Malaria is an infectious disease spread by mosquitoes. More than 1 million people a year die of it. Many agents have been developed to fight malaria. But, since parasites develop resistance to available medicines, new research is needed. Pharmaceutical industry has engaged in many research programmes to address this challenge.
Malaria is a parasitic infectious disease. It is transmitted through the bite of bloodsucking anopheles mosquitoes, which infects the victim with one of the four plasmodium species that cause the disease, of which plasmodium falciparum is the most lethal. The name of the disease stems from the Italian words “mala” and “aria” which together mean “bad air”.
Malaria has been known for thousands of years. Analysis of archaeological remains in a cemetery in southern Italy, using the latest DNA techniques, has established the existence in about 450 AD of a particularly virulent form of malaria, lending weight to the hypothesis that a widespread outbreak of the disease contributed to the fall of the Roman Empire. The first effective quinine-based treatment for malaria was given to Europeans as early as the beginning of the 17th century.
During the first half of the 20th century, malaria was a serious health problem in all regions of the world, including a good part of Europe and North America. In the late 1950s belief spread that malaria might one day be completely eradicated. Through a combination of social and economic developments, prompt and effective treatment, and additional mosquito control, mainly the spraying of the inside of houses with DDT, it was eliminated from Europe, North America, Australia and much of the Middle East by 1970.
A decline in funding, insect resistance to insecticides and growing environmental concerns related to DDT, led to the malaria eradication campaign being abandoned in 1972. The disease has been rebounding ever since. It is now reappearing in some countries that had previously eliminated it.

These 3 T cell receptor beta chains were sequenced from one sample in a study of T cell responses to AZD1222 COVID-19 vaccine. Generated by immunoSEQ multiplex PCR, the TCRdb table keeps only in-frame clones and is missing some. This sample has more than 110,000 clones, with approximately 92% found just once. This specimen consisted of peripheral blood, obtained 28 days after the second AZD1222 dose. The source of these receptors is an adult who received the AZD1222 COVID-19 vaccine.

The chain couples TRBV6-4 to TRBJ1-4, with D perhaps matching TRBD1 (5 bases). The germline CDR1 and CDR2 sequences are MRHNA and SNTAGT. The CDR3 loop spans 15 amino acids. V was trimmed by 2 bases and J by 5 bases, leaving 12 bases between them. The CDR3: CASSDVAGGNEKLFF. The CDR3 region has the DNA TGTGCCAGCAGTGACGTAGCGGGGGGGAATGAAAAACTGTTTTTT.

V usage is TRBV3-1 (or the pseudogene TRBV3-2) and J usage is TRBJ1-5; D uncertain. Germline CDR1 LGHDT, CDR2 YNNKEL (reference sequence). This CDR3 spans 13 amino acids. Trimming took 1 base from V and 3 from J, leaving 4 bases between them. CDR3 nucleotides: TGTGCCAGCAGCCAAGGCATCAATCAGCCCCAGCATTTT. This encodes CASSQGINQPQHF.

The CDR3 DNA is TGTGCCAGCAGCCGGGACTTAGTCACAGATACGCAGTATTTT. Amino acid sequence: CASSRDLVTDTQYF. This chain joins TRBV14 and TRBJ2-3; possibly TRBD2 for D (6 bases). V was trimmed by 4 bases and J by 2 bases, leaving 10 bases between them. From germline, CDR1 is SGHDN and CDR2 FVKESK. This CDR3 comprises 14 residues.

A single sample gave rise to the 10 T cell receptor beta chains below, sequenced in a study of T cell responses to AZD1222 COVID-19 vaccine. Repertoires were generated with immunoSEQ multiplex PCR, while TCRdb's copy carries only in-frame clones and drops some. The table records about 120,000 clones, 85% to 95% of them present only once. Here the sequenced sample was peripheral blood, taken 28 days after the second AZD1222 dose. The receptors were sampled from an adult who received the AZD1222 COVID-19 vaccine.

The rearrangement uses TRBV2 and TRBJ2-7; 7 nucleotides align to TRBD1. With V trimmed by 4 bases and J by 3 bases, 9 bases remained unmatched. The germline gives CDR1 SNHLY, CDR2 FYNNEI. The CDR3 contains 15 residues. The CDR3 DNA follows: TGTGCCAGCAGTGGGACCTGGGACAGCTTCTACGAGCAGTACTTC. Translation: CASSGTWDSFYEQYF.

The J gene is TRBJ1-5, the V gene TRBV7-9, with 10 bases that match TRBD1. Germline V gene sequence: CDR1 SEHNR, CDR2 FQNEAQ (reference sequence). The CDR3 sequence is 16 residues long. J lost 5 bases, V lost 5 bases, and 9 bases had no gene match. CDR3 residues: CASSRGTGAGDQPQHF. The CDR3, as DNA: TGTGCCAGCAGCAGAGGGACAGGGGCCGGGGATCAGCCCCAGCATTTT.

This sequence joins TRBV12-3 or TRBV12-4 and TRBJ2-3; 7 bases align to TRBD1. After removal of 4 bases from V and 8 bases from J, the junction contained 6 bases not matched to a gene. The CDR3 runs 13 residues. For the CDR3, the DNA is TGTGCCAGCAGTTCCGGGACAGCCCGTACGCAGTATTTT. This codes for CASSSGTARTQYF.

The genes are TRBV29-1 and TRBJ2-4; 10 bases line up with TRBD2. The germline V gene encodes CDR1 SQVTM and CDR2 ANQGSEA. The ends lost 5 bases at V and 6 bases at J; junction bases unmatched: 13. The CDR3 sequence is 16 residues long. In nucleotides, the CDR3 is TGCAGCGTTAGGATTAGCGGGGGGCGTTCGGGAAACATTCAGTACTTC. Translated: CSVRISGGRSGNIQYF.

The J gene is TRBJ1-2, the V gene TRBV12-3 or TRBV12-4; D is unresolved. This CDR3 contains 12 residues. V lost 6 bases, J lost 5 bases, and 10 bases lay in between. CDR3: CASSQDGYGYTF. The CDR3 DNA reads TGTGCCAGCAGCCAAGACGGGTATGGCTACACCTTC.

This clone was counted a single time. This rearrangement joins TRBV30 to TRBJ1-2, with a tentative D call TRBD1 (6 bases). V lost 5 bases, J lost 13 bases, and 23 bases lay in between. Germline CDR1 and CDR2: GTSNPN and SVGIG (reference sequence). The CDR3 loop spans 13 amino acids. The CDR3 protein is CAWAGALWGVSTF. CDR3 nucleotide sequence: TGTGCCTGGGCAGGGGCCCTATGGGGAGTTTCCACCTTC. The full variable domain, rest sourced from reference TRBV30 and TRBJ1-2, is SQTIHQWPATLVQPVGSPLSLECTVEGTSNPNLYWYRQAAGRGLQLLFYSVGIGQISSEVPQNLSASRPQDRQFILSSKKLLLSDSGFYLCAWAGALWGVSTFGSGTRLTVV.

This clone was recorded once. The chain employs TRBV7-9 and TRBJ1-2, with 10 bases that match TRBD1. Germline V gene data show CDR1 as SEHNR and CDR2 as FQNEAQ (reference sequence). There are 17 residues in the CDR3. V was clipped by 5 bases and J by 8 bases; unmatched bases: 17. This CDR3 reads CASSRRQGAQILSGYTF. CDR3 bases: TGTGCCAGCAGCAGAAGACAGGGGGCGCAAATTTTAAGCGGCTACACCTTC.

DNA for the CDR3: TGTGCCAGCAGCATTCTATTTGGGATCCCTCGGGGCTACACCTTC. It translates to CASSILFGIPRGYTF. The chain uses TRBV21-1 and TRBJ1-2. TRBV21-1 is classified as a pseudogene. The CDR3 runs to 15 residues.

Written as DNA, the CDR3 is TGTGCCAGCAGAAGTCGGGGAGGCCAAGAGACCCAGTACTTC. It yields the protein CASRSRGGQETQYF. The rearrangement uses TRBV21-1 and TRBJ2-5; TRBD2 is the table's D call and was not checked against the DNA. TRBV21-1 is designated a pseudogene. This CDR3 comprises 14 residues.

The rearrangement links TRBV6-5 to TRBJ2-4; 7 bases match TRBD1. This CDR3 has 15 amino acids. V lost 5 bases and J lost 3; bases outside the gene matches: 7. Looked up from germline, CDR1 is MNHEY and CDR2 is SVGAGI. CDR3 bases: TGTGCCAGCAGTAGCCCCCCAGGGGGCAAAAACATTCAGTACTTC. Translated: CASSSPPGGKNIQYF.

Between 300 and 500 million new cases occur each year and more than one million people – mainly children under five living in sub-Saharan Africa – die from it. Malaria is prevalent in the least developed countries, but more than 10,000 cases are reported annually among European travellers. Climate changes could increase its reach.
Molecular derivatives of quinine, such as chloroquine, primaquine, mefloquine or amodiaquine, and other antiprotozoal medicines have been used for decades in the prevention and treatment of malaria, but many countries are experiencing high levels of resistance to these classes of compounds.
As a result, health authorities now recommend the combination of sulphadoxinepyrimethamine (which consists of a sulphonamide and a blocker of the parasite’s enzyme dihydrofolic acid reductase) as first-line treatment, but resistance to this is also spreading. Amodiaquine alone or in combination with sulphadoxine-pyrimeth amine, although associated with minor side-effects, is effective when used to treat malaria in pregnancy.
The World Health Organisation (WHO) has been urging developing countries to tackle rising resistance to antimalarial medicines, particularly with the use of artemisininbased combination therapies. The principal structure of artemisinin has been found in the Chinese mugwort (artemisia annua). For centuries, extracts from this plant have been used in Chinese medicine to lower fever.
Artemisinin-based Combination Therapies (ACT) are currently the WHO suggested first-line treatments for uncomplicated plasmodium falciparum malaria and consist of two different antimalarial medicines combined in the same tablet, e.g. artesunate plus mefloquine or dihydroartemisinin plus piperaquine, or artemeter plus lumefantrin. The two antimalarials work in different ways, so it seems unlikely that the malaria parasite evolves resistance to these combinations.
In addition, while the artemisin derivative remains in the body just for few hours, the second compound persists much longer allowing a protection towards new infections. For the treatment of children, two preparations of an ACT are available which dissolve in water. Until recently, carers were forced to crush the bitter-tasting anti-malarial pill and mix it with sugar in order to trick children into swallowing it.
The main interventions to reduce the burden of malaria in Africa, where 90 per cent of morbidity and mortality are concentrated, are: